This year the first of our new electric trains will arrive and one of big benefits of them will be that they have faster acceleration than the clunky diesel trains we have now but the question is just how much faster they will be. For some reason it is something that Auckland Transport have been pretty reluctant to actually talk much about which I am guessing is due to them not wanting to get peoples expectations up. We however are not AT and are free to talk and speculate all we like so with that in mind, some time ago I built a model to try and work things out. I actually blogged about it back then but at the time I had only showed the western line, with this post I thought I would look at the whole network. Before I go into the results, for those that are interested, here is an explanation as to how I have worked the times out:
First I have worked out the distance between each station and for each leg of the journey I have assigned a maximum speed that the trains can travel and I have kept most of the network at 80kph with the inner sections at 60kph. When the EMUs were announced AT said that they would be able accelerate and brake at 1m/s². Based on that I then worked out how long, both in time and distance it would take to reach the top speed and slow back down again for each section of track. For those interested it takes 22 seconds and 247 metres to reach, or slow down from 80kph based on that acceleration of 1m/s². The next step was to work out how long the train would travel at top speed. To do that I subtracted the acceleration and braking distance off the distance between stations and worked long it would take. For each station I then added in a dwell time to represent how long it would spend on the platform. To be conservative i generally used 45 second however for busier stations I used 1 minute. I then added the time spent accelerating, braking, at top speed and the dwell time together. Lastly to try and be conservative I added in a multiplier of an extra 20% to account for things like slow drivers, corners and junctions which that then gave me an overall result for each station.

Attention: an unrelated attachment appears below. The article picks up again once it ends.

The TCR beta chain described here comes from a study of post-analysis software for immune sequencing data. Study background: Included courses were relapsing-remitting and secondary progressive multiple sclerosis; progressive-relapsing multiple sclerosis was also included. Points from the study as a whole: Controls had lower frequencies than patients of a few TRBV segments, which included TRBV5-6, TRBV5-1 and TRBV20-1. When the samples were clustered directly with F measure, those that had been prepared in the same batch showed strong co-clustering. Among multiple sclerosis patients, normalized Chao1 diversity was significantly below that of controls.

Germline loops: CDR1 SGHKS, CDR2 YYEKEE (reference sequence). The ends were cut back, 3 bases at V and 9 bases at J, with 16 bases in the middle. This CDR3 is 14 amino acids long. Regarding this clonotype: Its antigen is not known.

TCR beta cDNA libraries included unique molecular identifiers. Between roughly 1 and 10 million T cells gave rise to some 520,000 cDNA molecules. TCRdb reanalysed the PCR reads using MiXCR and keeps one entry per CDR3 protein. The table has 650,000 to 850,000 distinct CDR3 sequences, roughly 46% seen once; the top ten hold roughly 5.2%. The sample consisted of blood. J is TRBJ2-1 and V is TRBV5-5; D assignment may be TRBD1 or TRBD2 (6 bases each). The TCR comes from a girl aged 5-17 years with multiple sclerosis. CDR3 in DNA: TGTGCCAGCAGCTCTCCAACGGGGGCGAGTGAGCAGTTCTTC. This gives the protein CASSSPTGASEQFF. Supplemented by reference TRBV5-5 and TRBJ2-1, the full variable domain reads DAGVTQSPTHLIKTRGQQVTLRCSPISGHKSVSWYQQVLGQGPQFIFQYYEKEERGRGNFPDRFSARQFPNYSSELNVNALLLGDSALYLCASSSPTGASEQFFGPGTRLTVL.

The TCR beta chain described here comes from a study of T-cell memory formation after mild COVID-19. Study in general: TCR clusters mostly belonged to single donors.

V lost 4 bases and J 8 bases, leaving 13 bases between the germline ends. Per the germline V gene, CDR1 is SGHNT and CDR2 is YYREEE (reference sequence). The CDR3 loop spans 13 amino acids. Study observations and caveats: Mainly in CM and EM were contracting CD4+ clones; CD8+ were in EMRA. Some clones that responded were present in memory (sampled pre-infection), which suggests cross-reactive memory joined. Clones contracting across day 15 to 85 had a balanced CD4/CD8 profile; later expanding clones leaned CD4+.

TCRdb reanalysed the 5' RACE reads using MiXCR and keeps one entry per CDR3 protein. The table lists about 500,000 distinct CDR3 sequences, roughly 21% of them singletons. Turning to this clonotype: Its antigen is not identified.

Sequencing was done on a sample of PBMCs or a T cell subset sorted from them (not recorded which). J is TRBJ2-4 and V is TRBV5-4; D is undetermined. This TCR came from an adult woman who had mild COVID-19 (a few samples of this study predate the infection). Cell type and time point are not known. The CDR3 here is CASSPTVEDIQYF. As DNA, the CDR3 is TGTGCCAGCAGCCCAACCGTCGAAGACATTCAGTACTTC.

Here are the results verses the current times for each line, I have left out Te Mahia and Westfield as based on the draft RPTP they are likely to close, I have however added in the Parnell station. For the Western line I have added in the time allocated for the driver to change ends at Newmarket together with the travel time. You may also notice some of the times look longer than current. That is because AT obviously round the times up or down to get to an exact minute.
As for how much time is saved, well the western line ends up being 3-4 minutes quicker for a trip to Swanson, the Southern a massive 7 minutes quicker out to Papakura, its 3-4 minutes quicker to both Manukau and Onehunga. The big reason the western line doesn’t gain much compared to the other lines is that it has a lot of really closely spaced stops which continue to slow things down, there also aren’t any plans to drop any stations along the route like is expected to happen down south.
Edit: Here is an image I was working on to show the cumulative time from Britomart which also highlights just how close many of the inner western line stations are to each other